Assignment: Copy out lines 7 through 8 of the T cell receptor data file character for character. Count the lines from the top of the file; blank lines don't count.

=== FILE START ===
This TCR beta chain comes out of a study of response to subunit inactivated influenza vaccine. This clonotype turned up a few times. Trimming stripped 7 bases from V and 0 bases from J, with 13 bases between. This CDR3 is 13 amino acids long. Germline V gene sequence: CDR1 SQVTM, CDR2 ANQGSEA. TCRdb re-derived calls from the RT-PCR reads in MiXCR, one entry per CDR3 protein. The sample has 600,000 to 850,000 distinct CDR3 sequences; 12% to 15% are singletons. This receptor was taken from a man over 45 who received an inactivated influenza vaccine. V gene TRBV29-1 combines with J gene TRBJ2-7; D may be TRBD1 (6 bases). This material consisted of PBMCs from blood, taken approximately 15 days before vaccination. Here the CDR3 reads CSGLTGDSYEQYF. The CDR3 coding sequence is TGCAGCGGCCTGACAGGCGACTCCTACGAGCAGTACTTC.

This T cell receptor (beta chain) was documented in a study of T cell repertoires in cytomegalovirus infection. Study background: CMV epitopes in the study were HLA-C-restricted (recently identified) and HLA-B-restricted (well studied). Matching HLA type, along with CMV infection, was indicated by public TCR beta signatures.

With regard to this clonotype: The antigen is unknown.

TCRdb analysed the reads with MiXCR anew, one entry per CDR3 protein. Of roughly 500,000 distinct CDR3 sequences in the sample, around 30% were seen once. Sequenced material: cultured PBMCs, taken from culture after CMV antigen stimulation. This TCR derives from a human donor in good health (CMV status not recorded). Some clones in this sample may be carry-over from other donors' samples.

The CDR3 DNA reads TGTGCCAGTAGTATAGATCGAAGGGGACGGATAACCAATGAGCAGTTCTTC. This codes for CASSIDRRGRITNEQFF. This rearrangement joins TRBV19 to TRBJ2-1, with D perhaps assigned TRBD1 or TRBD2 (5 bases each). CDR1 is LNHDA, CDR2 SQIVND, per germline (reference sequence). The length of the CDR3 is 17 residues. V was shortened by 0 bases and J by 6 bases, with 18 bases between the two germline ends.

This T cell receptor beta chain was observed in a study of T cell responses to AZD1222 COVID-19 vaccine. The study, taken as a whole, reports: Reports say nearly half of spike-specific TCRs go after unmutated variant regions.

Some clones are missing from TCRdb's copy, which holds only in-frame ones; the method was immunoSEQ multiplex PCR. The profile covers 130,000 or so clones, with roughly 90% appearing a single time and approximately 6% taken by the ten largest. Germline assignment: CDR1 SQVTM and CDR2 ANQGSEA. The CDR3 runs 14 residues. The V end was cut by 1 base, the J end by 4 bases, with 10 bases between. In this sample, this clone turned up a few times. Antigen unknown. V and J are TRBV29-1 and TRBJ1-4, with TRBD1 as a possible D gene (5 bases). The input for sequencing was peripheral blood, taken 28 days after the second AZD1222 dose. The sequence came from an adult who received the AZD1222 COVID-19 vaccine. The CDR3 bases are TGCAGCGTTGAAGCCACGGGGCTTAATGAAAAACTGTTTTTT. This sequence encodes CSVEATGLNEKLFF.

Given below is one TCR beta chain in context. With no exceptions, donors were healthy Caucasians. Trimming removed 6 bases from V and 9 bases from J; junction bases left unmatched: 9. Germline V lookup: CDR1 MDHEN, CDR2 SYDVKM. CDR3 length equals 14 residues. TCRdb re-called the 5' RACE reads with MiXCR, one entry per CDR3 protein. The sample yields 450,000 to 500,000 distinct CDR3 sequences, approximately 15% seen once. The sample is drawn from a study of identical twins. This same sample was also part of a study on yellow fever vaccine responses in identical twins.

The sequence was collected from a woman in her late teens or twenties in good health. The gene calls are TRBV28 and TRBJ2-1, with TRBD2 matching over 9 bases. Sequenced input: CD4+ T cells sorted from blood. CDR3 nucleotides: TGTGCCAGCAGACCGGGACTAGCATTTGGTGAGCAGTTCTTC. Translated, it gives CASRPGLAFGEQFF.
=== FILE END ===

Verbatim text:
Some clones are missing from TCRdb's copy, which holds only in-frame ones; the method was immunoSEQ multiplex PCR. The profile covers 130,000 or so clones, with roughly 90% appearing a single time and approximately 6% taken by the ten largest. Germline assignment: CDR1 SQVTM and CDR2 ANQGSEA. The CDR3 runs 14 residues. The V end was cut by 1 base, the J end by 4 bases, with 10 bases between. In this sample, this clone turned up a few times. Antigen unknown. V and J are TRBV29-1 and TRBJ1-4, with TRBD1 as a possible D gene (5 bases). The input for sequencing was peripheral blood, taken 28 days after the second AZD1222 dose. The sequence came from an adult who received the AZD1222 COVID-19 vaccine. The CDR3 bases are TGCAGCGTTGAAGCCACGGGGCTTAATGAAAAACTGTTTTTT. This sequence encodes CSVEATGLNEKLFF.

Given below is one TCR beta chain in context. With no exceptions, donors were healthy Caucasians. Trimming removed 6 bases from V and 9 bases from J; junction bases left unmatched: 9. Germline V lookup: CDR1 MDHEN, CDR2 SYDVKM. CDR3 length equals 14 residues. TCRdb re-called the 5' RACE reads with MiXCR, one entry per CDR3 protein. The sample yields 450,000 to 500,000 distinct CDR3 sequences, approximately 15% seen once. The sample is drawn from a study of identical twins. This same sample was also part of a study on yellow fever vaccine responses in identical twins.